What “history” does
So far in the Linux Command Line series we have covered a lot of ground. In just a short time you have read about more commands than you can probably remember. After administering a Linux machine you might have trouble remembering which commands have been run on a machine. Or, as an administrator, you might want to know what commands each user has issued. That is where history comes in. The bash shell keeps a list of the commands issued. The number of commands retained is quite large. This number, naturally, can be cleared. The history command can also be configured to only retain a set amount of commands. By setting the number of commands history remember you can avoid certain security issues. Say, for instance, you accidentally leave your root user logged in and you have just issued a specific iptables rule chain. A user could come by, issue the history command, and know what the iptables rule is (thereby having a foot in the door of your server.)
The history command is issued from a terminal emulator such as aterm, eter, or xterm. If you issue the command without any arguments you will see something like this:
486 cd Desktop/
488 sudo mv wireframe-DR16.tar.gz /usr/share/e16/themes
489 cd /usr/share/e16/themes/
490 sudo mkdir WIRE
491 sudo mv wireframe-DR16.tar.gz WIRE
492 cd WIRE/
493 sudo tar xvzf wireframe-DR16.tar.gz
495 cd .e16/menus/
496 nano user_apps.menu
499 kilalll -9 thunderbird
502 man history
This would be the last 19 commands issued from my terminal. To be able to go through the entire list pipe, the history command through the less command enter:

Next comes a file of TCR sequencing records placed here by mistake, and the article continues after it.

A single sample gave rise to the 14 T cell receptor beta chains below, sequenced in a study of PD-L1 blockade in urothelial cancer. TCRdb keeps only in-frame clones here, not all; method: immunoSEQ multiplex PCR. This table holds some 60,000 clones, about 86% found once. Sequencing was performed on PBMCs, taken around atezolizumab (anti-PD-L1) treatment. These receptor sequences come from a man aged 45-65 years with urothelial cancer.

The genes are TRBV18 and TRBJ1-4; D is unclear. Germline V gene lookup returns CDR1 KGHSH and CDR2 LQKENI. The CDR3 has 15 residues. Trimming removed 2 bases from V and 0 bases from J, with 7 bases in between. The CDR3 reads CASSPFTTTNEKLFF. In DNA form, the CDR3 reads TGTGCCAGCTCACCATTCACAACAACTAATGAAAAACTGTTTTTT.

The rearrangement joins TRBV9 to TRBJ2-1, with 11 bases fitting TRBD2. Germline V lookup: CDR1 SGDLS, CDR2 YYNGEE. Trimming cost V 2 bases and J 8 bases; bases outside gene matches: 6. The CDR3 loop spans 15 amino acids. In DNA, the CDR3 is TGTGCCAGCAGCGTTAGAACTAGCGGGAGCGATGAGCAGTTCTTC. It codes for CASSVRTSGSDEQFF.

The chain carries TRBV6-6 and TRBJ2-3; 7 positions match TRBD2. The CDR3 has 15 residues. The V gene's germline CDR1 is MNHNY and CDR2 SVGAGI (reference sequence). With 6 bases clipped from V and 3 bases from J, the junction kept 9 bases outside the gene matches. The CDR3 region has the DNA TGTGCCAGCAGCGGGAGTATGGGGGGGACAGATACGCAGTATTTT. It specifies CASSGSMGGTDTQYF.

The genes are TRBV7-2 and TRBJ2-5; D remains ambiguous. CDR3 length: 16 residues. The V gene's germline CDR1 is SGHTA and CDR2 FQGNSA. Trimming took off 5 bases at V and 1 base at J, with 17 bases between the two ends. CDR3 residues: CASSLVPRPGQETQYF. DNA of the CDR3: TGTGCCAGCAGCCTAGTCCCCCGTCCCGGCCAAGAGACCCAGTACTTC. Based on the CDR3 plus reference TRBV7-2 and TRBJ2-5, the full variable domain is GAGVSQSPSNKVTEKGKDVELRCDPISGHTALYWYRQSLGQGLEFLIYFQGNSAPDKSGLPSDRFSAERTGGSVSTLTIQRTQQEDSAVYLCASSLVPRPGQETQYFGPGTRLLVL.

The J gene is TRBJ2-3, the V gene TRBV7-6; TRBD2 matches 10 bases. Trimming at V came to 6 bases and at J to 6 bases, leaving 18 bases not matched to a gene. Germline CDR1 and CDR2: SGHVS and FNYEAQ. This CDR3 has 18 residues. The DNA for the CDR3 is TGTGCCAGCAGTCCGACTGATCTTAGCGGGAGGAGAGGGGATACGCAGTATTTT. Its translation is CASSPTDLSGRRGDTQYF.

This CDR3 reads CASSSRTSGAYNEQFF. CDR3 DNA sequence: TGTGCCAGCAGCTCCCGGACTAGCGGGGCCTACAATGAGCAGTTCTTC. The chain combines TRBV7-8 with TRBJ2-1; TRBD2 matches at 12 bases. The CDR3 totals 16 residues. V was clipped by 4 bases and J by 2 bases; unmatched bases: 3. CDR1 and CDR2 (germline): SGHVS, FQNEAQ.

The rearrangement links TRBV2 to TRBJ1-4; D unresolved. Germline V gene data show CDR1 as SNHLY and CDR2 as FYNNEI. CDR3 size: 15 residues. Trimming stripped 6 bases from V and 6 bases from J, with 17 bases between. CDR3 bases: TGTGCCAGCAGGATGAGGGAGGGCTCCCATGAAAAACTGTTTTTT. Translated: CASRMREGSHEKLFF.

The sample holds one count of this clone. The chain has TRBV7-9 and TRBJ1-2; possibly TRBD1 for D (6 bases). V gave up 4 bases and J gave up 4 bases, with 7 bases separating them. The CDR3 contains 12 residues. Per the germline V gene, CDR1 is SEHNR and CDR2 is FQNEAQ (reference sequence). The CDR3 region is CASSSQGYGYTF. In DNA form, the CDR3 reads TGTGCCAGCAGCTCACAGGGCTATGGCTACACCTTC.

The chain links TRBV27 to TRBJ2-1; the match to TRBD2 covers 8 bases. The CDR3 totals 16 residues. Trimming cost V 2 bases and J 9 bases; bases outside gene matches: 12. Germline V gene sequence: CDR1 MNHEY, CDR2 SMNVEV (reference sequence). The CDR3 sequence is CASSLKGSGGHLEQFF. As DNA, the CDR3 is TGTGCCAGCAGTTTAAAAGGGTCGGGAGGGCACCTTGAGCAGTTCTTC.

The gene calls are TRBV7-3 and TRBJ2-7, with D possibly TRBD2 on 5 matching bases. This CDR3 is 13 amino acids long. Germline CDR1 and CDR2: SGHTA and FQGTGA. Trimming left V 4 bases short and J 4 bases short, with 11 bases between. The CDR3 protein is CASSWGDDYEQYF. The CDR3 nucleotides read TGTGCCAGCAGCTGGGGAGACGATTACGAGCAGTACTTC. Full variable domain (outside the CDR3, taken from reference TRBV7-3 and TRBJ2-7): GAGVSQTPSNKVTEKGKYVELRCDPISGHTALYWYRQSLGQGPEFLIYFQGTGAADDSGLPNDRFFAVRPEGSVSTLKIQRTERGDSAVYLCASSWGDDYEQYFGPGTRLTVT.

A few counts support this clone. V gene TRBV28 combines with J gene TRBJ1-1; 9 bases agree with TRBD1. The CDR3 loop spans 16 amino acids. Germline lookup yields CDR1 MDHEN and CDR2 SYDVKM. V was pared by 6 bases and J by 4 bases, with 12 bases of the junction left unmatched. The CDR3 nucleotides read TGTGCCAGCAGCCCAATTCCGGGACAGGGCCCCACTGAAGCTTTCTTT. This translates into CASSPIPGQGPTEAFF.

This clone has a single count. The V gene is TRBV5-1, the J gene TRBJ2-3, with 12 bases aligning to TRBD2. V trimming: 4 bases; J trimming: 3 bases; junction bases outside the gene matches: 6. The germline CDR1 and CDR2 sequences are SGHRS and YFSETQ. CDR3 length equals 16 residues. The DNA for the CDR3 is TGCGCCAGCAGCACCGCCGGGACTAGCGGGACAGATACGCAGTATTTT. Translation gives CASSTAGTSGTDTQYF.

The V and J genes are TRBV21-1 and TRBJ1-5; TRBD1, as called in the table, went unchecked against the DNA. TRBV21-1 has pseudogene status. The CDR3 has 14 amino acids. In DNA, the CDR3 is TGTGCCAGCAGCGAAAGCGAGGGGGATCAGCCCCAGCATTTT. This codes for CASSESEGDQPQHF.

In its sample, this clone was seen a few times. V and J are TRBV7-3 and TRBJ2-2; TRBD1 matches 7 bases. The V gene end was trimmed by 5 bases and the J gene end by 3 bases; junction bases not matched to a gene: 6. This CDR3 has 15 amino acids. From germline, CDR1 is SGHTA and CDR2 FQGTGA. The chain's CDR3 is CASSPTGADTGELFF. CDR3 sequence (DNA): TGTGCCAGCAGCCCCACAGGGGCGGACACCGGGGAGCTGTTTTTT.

history | less
Which would allow you to scroll one page at a time through the history list.
Here are some other ways to use history.
history -c: Clears the history buffer.
history -a: Append the new history lines to the ~/.bash_history file. The new lines are those that have been entered since the newest bash session started.
history -w: Write out the current history to the ~/.bash_history file.
The above list is really the most useful of the arguments.
Keeping tabs on your history file can, in certain circumstances, mean the difference between a secure system and an insecure system. Making a habit of clearing your bash history can keep prying eyes from knowing what commands you have issued. So keep that history cleared on a regular basis.
This post is part of the series: Keeping Your Linux Machine Clean
If you have used a PC for any length of time you know that a hard drive can very quickly become cluttered with files, remains of uninstalled applications, and disorganized files and directories. In this Brighthub series you will learn the tools to keep your Linux system clean.